Schwannomas are mesenchymal tumors originating from Schwann cells in peripheral nerve sheaths. Although the tumor can be located in any part of the human body, the most common locations are the head, neck, trunk and extremities. Pancreatic schwannomas are rare. To our knowledge, only 64 cases of pancreatic schwannoma have been reported in the English literature over the past 40 years. In this paper, we present a pancreatic schwannoma in a 59-year-old female. Ultrasound, computed tomography and magnetic resonance imaging revealed the tumor located in the pancreatic body; however, accurate diagnosis was hard to obtain preoperatively and a pancreatic cystadenoma was preliminarily considered. During laparotomy, the mass was found in the body of the pancreas. An enlarged gallbladder with multiple stones was also observed. We performed central pancreatectomy, end-to-side pancreaticojejunostomy and cholecystectomy. Notably, central pancreatectomy has been reported in only one case prior to this report. The gross specimen showed a mass with a thin capsule, 1.6 cm × 1.1 cm × 1.1 cm in size. Microscopic examination showed that the tumor was mainly composed of spindle-shaped cells with palisading arrangement and no atypia, which is consistent with a benign tumor. Both hypercellular and hypocellular areas were visible. Immunohistochemical staining revealed strongly positive results for protein S-100. Finally, the tumor was diagnosed as a schwannoma of the pancreatic body. Postoperatively, the patient recovered well and left the hospital 6 d later. During the 53-mo follow-up period, the patient remained well and free of complications.

Key Words: Pancreaticojejunostomy, Schwannoma, Pancreas, Central pancreatectomy, S-100

Core tip: Over the past 40 years, only 64 cases of pancreatic schwannomas have been reported in the English literature. It is a considerable challenge to obtain a precise preoperative diagnosis, despite the application of multiple imaging modalities. We present a patient with a pancreatic schwannoma and enlarged gallbladder with multiple stones. After central pancreatectomy, end-to-side pancreaticojejunostomy and cholecystectomy, the patient recovered quickly and had a good prognosis. In this study, we focused on the diagnosis and treatment of a pancreatic schwannoma and conducted a literature review to deepen the understanding of the subject.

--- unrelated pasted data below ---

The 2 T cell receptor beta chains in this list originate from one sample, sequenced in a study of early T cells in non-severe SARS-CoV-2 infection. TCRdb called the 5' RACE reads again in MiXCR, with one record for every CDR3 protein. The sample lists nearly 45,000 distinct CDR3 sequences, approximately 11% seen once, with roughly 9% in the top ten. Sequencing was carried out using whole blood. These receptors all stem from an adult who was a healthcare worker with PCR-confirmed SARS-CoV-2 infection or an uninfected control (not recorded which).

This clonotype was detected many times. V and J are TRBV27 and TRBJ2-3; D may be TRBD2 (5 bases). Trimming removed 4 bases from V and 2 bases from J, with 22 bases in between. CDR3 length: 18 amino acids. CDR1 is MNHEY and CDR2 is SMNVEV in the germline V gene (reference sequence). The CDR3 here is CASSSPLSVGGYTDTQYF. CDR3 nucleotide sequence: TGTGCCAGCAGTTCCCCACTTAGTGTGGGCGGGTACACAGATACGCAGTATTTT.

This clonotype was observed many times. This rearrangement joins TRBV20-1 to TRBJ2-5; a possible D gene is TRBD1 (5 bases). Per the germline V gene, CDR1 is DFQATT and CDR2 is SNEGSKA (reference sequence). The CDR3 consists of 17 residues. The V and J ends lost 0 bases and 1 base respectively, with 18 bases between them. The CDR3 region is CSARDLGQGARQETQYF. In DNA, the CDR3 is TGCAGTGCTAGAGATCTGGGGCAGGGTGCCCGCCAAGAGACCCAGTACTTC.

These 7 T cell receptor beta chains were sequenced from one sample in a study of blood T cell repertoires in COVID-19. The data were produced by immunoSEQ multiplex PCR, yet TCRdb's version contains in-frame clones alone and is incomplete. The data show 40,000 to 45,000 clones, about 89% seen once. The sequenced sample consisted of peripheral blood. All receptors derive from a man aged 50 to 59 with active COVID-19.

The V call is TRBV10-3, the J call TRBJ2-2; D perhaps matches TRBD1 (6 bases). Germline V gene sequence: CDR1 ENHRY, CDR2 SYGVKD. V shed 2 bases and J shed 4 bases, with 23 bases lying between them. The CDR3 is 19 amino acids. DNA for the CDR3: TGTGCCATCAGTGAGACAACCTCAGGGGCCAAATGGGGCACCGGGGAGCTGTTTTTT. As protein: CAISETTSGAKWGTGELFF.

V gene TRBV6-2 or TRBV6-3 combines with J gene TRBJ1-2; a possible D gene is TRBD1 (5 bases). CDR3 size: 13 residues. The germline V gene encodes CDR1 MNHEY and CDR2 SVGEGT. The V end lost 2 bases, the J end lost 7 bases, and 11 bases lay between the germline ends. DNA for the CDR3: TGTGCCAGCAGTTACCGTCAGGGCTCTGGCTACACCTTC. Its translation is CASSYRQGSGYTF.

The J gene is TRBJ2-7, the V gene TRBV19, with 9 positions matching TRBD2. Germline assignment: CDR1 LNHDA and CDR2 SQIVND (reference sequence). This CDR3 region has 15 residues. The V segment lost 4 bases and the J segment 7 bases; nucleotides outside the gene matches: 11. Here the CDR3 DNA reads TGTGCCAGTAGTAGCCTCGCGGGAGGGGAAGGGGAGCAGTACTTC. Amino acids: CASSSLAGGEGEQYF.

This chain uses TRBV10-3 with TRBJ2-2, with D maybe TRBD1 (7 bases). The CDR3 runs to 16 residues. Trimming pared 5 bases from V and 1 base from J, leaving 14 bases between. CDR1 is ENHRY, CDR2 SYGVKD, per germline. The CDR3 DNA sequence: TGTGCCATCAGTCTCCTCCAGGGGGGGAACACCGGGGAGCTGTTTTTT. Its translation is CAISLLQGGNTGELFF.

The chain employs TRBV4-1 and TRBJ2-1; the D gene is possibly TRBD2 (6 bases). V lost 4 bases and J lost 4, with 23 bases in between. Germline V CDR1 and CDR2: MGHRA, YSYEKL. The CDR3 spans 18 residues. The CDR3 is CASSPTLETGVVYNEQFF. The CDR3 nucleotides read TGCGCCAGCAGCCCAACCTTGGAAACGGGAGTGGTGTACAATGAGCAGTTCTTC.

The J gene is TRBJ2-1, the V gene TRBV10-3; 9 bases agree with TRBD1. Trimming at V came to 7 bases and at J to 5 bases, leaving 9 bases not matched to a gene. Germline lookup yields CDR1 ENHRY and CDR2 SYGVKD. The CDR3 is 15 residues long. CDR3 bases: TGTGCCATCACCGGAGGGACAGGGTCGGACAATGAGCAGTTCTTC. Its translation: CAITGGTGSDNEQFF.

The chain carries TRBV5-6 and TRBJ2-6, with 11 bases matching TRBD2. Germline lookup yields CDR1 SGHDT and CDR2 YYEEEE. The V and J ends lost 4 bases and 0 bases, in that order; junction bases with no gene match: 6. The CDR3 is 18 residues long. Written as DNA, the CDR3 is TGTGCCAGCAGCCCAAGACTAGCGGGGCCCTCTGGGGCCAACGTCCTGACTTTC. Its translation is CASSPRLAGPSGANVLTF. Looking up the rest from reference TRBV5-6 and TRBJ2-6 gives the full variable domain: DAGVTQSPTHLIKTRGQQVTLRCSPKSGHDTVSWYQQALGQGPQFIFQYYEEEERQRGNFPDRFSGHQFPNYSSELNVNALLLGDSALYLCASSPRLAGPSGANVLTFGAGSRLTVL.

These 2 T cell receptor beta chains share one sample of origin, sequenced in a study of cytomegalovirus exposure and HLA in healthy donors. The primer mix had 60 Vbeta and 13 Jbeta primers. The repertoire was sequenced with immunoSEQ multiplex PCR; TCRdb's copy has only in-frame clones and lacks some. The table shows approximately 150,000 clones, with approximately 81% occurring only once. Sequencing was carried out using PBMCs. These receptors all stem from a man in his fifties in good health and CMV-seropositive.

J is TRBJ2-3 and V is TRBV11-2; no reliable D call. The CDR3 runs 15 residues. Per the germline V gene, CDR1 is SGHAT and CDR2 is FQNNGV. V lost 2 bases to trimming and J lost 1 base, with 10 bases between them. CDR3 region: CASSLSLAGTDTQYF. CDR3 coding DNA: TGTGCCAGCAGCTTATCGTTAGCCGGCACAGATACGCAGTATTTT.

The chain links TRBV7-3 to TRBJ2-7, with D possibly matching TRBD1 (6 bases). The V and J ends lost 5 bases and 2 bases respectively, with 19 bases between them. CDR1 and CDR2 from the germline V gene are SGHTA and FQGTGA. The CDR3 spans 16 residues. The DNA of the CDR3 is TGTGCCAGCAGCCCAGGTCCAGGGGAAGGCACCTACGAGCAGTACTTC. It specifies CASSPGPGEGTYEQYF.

INTRODUCTION

Schwannomas are tumors originating from the Schwann cells of peripheral nerve sheaths[1]. Most schwannomas show either monosomy 22 or loss of 22q material; however, the pathogenesis of the tumor remains unclear[2]. Schwannomas are generally encapsulated tumors, and more than 90% of them are benign[2]. Schwannomas occur in patients with no obvious gender difference and at all ages. However, patients between 20 and 50 years of age were most frequently reported. Surgery is the most common treatment for schwannomas, and patients usually have a good postoperative prognosis[3]. While almost every part of the human body can be involved, the most common locations are the head, neck, trunk and extremities[3]. Pancreatic schwannomas are extremely rare. To our knowledge, only 64 cases of pancreatic schwannomas have been reported in the English literature over the past 40 years[4-61]. Although most patients with pancreatic schwannomas were symptomatic, a considerable number of patients were asymptomatic with tumors that were found incidentally. This paper presents a case of pancreatic schwannoma in a 59-year-old female and a review of the literature.

CASE REPORT